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A short note on the intensive culture of eel (Anguilla anguilla L.)
Deelder, C.L. (1978). A short note on the intensive culture of eel (Anguilla anguilla L.). Aquaculture 13(3): 289-290
In: Aquaculture. Elsevier: Amsterdam; London; New York; Oxford; Tokyo. ISSN 0044-8486, more
Peer reviewed article  

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    Fish culture; Thermal aquaculture; Anguilla anguilla (Linnaeus, 1758) [WoRMS]; Brackish water; Fresh water

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  • Deelder, C.L.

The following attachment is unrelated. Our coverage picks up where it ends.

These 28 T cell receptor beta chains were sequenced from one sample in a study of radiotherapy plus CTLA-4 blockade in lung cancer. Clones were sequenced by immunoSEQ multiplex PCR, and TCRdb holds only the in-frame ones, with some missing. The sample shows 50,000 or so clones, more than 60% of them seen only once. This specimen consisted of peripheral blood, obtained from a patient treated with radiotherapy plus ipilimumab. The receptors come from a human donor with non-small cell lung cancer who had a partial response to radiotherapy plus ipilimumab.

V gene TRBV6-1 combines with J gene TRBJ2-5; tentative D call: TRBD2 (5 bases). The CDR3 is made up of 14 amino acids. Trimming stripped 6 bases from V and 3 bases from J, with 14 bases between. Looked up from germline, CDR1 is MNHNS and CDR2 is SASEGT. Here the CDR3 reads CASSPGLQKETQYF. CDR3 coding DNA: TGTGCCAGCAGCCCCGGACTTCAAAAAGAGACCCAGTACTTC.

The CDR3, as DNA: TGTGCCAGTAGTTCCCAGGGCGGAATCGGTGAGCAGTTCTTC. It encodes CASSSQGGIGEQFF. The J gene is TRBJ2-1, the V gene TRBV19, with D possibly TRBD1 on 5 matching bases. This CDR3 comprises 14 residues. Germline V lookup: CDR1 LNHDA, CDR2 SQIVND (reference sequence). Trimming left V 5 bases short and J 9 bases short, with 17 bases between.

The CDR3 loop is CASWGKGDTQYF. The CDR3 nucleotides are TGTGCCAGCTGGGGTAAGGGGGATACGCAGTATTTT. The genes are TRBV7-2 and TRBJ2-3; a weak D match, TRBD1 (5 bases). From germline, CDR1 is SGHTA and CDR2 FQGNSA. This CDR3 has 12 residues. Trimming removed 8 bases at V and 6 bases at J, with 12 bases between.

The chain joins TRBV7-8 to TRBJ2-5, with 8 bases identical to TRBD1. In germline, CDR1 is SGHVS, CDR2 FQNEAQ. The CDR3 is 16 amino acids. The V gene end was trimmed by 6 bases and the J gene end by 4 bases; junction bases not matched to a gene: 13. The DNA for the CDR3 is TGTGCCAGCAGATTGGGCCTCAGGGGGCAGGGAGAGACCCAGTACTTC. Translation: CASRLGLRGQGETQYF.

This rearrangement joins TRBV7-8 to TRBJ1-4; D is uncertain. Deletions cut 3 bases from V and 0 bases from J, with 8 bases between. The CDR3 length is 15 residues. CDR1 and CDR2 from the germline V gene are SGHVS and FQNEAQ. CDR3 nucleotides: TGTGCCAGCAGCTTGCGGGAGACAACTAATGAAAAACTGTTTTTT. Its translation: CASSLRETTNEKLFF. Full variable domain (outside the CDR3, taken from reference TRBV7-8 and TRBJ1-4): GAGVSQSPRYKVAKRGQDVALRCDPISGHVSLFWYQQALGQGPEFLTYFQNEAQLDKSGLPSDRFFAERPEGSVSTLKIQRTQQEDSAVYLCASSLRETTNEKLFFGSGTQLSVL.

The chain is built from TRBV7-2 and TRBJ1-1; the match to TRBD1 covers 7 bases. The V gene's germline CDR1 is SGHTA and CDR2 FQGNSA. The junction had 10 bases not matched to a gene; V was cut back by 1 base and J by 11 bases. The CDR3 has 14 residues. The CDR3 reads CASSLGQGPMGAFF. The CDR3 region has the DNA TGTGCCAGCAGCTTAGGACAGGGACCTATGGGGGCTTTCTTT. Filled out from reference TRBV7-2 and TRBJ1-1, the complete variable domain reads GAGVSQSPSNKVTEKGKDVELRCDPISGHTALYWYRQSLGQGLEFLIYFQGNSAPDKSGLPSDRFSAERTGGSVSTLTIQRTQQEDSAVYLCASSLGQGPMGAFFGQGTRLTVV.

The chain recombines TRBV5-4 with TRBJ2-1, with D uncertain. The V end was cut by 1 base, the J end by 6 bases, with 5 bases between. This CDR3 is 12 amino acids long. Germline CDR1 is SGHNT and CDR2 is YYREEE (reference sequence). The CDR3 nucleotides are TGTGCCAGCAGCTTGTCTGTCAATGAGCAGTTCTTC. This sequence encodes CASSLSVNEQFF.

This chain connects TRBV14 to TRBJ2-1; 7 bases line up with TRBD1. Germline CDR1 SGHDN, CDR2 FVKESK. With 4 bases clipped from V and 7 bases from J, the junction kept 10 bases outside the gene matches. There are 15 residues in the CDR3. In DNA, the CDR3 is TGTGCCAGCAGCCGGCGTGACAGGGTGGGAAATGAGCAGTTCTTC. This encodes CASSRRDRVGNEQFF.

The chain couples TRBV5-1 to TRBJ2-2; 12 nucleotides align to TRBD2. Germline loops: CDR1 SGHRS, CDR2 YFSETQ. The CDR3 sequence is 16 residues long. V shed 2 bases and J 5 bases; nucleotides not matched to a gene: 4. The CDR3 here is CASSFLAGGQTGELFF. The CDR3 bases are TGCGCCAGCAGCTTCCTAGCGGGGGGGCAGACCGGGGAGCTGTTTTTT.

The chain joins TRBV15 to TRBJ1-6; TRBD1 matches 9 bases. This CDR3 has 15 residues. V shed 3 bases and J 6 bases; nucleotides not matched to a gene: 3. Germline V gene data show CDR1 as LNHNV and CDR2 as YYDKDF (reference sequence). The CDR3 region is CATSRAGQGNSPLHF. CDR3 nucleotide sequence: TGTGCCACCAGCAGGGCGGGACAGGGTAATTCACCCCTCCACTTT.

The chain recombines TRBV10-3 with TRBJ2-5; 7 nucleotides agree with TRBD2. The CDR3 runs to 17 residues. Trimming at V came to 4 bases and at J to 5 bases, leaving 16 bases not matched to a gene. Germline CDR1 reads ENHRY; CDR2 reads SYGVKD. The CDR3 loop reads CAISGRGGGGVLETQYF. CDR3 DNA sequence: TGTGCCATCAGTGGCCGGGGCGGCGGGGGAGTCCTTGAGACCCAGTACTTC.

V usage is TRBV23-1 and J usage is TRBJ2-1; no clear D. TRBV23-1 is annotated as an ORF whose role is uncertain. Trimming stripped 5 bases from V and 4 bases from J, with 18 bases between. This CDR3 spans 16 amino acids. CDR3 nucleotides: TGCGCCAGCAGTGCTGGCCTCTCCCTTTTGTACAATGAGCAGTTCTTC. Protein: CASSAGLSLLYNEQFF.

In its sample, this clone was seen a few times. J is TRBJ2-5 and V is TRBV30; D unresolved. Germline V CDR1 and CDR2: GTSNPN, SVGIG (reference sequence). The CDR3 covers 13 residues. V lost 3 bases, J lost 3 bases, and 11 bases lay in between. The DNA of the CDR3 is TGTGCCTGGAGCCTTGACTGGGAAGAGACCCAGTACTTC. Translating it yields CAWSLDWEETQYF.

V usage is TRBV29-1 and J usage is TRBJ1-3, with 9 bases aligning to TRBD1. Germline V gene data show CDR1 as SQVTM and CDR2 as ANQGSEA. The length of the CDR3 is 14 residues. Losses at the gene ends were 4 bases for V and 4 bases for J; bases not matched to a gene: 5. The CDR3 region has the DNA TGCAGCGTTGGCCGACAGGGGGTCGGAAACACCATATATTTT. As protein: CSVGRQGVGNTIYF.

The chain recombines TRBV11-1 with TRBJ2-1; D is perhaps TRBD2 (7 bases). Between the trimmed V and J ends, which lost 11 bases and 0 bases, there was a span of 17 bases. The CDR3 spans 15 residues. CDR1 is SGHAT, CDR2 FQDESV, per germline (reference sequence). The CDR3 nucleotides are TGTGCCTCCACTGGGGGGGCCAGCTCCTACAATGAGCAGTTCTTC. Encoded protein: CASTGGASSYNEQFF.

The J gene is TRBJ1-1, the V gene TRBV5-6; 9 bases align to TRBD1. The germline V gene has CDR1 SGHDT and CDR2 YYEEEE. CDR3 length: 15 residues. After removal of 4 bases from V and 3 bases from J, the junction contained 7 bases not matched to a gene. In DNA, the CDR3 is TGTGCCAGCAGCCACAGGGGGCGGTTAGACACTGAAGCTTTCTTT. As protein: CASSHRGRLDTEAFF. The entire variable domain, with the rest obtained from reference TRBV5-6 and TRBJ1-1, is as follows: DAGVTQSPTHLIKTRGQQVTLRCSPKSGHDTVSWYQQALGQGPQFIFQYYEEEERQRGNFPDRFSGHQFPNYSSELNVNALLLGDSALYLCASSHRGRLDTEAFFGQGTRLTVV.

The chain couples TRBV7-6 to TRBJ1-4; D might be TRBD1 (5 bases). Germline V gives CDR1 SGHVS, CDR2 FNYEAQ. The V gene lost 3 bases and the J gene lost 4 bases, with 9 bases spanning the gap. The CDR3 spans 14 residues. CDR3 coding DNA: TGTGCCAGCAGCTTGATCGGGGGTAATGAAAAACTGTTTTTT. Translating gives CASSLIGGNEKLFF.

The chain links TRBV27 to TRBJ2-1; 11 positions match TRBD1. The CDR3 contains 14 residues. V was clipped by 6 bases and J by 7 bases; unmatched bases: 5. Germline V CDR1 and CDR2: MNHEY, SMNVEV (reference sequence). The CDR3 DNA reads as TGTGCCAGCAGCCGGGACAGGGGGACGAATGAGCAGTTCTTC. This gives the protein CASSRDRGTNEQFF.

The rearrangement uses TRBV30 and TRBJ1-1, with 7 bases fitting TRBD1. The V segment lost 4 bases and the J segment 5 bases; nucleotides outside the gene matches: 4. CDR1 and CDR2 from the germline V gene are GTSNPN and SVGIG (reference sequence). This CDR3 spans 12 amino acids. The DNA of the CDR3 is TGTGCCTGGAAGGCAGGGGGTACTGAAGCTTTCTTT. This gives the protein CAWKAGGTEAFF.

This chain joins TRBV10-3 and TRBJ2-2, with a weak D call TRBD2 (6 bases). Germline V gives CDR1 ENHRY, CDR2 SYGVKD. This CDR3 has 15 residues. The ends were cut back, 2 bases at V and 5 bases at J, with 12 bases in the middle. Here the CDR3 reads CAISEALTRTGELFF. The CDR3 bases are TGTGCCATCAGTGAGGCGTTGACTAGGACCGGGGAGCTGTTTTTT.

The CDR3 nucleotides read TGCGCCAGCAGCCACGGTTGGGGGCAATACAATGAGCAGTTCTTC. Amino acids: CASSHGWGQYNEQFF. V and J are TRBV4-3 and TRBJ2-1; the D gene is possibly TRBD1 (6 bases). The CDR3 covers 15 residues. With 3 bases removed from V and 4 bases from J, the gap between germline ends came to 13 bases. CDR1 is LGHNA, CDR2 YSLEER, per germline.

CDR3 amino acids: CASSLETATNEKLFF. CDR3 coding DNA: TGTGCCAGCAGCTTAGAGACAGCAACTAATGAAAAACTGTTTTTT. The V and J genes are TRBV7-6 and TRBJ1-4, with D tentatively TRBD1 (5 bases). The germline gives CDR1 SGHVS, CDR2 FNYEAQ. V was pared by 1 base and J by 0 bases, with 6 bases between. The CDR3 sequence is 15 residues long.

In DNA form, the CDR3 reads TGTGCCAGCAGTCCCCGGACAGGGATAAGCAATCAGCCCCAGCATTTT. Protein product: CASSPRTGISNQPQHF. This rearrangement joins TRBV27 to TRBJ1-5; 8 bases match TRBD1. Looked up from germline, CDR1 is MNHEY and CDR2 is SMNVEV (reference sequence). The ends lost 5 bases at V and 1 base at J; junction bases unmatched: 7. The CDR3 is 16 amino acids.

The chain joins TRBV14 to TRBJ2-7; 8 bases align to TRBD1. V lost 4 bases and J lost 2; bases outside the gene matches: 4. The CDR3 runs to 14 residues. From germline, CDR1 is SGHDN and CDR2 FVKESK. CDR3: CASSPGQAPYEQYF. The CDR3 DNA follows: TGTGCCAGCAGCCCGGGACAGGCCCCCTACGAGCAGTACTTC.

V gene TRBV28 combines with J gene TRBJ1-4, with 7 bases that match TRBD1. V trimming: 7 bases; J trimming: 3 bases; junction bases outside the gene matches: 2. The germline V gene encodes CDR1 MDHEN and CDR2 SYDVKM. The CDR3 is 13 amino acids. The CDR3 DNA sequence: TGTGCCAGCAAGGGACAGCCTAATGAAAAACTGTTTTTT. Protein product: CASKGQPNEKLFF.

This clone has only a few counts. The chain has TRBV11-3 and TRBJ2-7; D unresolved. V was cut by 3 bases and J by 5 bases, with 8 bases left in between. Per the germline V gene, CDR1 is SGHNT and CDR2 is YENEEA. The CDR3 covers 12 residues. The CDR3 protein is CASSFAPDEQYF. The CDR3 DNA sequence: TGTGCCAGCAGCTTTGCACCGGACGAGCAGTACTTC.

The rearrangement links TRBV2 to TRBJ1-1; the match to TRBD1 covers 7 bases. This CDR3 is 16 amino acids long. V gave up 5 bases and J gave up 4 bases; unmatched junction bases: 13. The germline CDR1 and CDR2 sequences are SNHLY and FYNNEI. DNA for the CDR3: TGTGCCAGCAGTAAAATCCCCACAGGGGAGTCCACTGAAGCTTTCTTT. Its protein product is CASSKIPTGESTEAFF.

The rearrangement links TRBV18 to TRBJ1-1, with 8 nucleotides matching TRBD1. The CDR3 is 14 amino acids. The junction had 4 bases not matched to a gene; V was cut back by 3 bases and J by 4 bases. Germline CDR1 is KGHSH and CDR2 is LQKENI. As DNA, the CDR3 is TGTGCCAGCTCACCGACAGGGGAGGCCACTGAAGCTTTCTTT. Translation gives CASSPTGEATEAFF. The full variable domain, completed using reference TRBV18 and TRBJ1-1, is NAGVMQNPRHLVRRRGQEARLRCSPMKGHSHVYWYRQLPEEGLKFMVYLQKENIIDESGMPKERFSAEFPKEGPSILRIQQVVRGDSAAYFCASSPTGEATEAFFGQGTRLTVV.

From a comparative study of enzymes in digestive organs of several fish species (reference untraceable), it was understood that the eel's stomach contains besides proteinase, a large amount of chitinase (even relatively more than is found in rainbow trout). With regard to this fact, the question may be put whether the eel does not need a certain amount of chitin in its food for good condition and growth. This question is all the more pertinent since it is known from culture trials that often the majority of cultured eel have poor growth or none at all, and their condition deteriorates steadily, leading to death from exhaustion. In August 1976 an orientating experiment was started with a small indoor recycling aquarium system, in which the water is filtered over active charcoal, and passed through a tank illuminated by fluorescent tubes and stocked with the floating liverwort Riccia fluitans. The water temperature varied between 16 degree and 19 degree C: no additional heating was used. This experiment was started with 64 eel, of about 20 cm length, which were in poor condition. Knowing the preference of eel for fresh food, it was decided to feed them on live organisms only. Larvae of the beetle Tenebrio molitor were chosen to make up the chitinous part of their diet, and larvae of the fly Calliphora erythrocephala were given as a supplement. Both food items are fairly inexpensive to rear. Within a few days, all eels were feeding and their condition gradually improved. No eels died. In April 1977 the 64 eels were measured and weighed, and subsequently consumed. The opinion of the tasting panel: 'delicious'. Main data were: average length: 35 cm (SD:4 . 61); mean K (= 100 W/L SUP-3 ): 0 . 186 (SD:0 . 03). Forty-five eels showed a K>0 . 17, mean: 0 . 201 (SD:0 . 02). Moreover, some had reached, and others nearly reached, the silvery stage.

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